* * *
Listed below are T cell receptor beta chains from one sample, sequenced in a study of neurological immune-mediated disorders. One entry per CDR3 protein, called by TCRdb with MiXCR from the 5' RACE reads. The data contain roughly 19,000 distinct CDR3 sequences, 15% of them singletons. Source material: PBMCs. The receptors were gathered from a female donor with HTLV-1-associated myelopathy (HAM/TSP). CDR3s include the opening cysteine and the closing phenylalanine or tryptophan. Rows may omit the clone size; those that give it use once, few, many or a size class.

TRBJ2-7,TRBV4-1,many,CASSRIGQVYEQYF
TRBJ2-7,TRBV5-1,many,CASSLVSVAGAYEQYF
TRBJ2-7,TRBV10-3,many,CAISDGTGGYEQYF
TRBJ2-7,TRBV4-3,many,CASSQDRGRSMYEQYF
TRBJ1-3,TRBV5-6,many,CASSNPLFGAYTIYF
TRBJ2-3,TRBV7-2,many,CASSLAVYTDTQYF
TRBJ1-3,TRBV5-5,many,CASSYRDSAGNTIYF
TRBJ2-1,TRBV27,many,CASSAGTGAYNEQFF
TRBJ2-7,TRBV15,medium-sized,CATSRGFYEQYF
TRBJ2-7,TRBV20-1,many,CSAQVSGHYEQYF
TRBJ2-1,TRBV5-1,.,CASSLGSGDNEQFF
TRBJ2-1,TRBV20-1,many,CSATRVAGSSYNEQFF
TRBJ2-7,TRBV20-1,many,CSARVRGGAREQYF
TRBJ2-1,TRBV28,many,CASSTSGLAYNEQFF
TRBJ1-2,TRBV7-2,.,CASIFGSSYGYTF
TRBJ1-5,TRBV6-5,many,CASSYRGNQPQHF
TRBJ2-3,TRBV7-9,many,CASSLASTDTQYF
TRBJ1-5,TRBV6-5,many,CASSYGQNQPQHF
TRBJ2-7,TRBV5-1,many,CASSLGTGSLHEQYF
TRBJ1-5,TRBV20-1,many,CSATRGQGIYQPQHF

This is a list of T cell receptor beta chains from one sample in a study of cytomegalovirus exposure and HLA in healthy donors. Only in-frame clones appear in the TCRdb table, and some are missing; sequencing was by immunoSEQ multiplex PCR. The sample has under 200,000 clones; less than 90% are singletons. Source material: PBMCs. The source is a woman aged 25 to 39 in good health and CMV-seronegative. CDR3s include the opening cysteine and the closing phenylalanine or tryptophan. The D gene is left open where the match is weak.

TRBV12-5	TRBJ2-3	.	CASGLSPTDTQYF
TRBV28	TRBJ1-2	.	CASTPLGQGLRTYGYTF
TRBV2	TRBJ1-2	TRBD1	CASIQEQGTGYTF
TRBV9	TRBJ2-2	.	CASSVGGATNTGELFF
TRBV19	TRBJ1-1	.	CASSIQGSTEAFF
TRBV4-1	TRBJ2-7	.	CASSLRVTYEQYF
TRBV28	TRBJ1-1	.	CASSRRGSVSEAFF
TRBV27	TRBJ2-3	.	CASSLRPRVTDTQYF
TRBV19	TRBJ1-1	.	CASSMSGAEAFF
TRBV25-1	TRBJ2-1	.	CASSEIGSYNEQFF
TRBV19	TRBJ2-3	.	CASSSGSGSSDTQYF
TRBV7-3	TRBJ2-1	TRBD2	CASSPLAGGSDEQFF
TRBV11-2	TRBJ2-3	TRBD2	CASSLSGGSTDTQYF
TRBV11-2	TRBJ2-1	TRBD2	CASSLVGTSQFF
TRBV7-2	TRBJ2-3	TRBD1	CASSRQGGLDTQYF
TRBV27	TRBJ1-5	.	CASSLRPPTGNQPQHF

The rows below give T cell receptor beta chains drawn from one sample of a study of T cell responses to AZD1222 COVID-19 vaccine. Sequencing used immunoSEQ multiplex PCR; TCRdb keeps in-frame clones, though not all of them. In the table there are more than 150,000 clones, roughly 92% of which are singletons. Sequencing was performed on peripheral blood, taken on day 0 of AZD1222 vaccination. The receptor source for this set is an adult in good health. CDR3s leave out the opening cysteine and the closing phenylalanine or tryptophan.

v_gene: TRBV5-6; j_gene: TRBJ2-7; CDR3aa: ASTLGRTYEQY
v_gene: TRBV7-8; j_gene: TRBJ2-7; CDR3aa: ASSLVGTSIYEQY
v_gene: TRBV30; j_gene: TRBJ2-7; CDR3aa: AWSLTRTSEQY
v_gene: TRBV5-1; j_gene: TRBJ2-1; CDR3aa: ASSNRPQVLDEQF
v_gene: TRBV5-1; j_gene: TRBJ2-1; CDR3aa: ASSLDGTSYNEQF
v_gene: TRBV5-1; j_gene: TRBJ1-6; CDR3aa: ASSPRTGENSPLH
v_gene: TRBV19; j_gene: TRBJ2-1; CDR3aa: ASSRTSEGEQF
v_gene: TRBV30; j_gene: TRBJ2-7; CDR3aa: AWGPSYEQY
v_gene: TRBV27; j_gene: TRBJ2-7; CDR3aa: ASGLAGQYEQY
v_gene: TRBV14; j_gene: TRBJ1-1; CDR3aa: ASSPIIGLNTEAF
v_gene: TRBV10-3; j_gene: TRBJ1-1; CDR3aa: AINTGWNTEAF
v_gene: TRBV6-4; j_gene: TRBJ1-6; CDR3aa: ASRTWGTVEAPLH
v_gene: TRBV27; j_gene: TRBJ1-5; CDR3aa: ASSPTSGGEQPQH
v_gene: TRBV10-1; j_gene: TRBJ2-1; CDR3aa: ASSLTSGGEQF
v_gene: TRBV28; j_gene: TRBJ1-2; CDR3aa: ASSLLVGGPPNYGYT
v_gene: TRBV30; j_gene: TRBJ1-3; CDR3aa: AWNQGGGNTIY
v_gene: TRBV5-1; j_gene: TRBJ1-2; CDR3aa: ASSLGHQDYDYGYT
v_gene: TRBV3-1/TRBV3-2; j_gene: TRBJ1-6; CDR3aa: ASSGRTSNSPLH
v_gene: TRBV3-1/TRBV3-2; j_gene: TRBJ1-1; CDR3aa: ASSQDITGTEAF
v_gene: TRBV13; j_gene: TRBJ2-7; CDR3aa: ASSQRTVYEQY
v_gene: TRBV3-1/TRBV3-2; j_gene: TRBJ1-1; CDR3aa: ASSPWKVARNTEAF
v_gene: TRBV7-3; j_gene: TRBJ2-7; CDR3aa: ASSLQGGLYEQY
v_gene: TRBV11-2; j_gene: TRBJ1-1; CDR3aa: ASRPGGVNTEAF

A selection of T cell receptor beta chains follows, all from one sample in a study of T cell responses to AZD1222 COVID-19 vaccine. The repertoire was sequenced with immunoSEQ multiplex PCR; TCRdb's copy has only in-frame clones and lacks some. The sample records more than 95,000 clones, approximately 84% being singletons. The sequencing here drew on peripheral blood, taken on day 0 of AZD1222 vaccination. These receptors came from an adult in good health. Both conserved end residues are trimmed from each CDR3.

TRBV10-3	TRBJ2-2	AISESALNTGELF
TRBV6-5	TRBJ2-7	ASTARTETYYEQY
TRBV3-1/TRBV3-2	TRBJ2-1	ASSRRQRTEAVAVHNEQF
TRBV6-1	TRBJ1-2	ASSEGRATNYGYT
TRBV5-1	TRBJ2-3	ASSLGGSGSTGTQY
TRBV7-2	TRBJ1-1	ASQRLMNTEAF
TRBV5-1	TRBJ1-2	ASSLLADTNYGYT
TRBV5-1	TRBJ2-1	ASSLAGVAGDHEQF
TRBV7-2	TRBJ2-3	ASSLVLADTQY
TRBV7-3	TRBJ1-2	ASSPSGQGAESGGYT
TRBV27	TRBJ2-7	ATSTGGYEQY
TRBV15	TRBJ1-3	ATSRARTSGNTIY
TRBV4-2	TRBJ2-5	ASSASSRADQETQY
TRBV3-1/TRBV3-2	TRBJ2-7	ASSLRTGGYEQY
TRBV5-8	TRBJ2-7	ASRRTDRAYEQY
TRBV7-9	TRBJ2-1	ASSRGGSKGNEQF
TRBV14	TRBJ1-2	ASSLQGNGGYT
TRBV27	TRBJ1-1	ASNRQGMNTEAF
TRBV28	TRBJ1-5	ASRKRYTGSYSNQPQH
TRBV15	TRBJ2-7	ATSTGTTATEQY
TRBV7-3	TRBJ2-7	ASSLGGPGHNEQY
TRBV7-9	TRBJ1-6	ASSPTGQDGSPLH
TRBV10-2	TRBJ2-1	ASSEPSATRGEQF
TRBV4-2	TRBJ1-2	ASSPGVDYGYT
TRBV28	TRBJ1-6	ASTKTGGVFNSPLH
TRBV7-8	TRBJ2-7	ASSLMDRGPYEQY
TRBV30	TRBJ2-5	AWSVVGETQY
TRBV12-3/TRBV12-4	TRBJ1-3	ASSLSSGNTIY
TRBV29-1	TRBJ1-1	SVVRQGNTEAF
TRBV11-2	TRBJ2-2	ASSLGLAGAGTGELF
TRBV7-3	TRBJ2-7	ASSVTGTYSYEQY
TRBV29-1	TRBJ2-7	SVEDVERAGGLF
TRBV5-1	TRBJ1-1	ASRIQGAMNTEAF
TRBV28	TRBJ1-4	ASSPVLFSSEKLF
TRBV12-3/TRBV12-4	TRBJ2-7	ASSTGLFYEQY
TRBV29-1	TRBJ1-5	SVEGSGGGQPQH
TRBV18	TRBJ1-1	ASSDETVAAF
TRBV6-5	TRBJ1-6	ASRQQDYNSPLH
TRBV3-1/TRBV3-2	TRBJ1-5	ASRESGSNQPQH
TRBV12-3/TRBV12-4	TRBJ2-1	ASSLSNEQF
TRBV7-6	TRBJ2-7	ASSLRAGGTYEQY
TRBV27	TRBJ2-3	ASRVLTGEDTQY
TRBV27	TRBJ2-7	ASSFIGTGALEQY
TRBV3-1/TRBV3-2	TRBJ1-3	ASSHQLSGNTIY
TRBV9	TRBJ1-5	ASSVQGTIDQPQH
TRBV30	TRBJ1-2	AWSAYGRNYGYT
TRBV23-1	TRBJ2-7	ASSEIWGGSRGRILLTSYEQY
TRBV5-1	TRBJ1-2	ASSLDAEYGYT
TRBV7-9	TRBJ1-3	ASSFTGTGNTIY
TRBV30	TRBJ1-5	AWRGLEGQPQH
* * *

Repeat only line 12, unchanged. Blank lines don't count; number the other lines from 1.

TRBJ2-1,TRBV5-1,.,CASSLGSGDNEQFF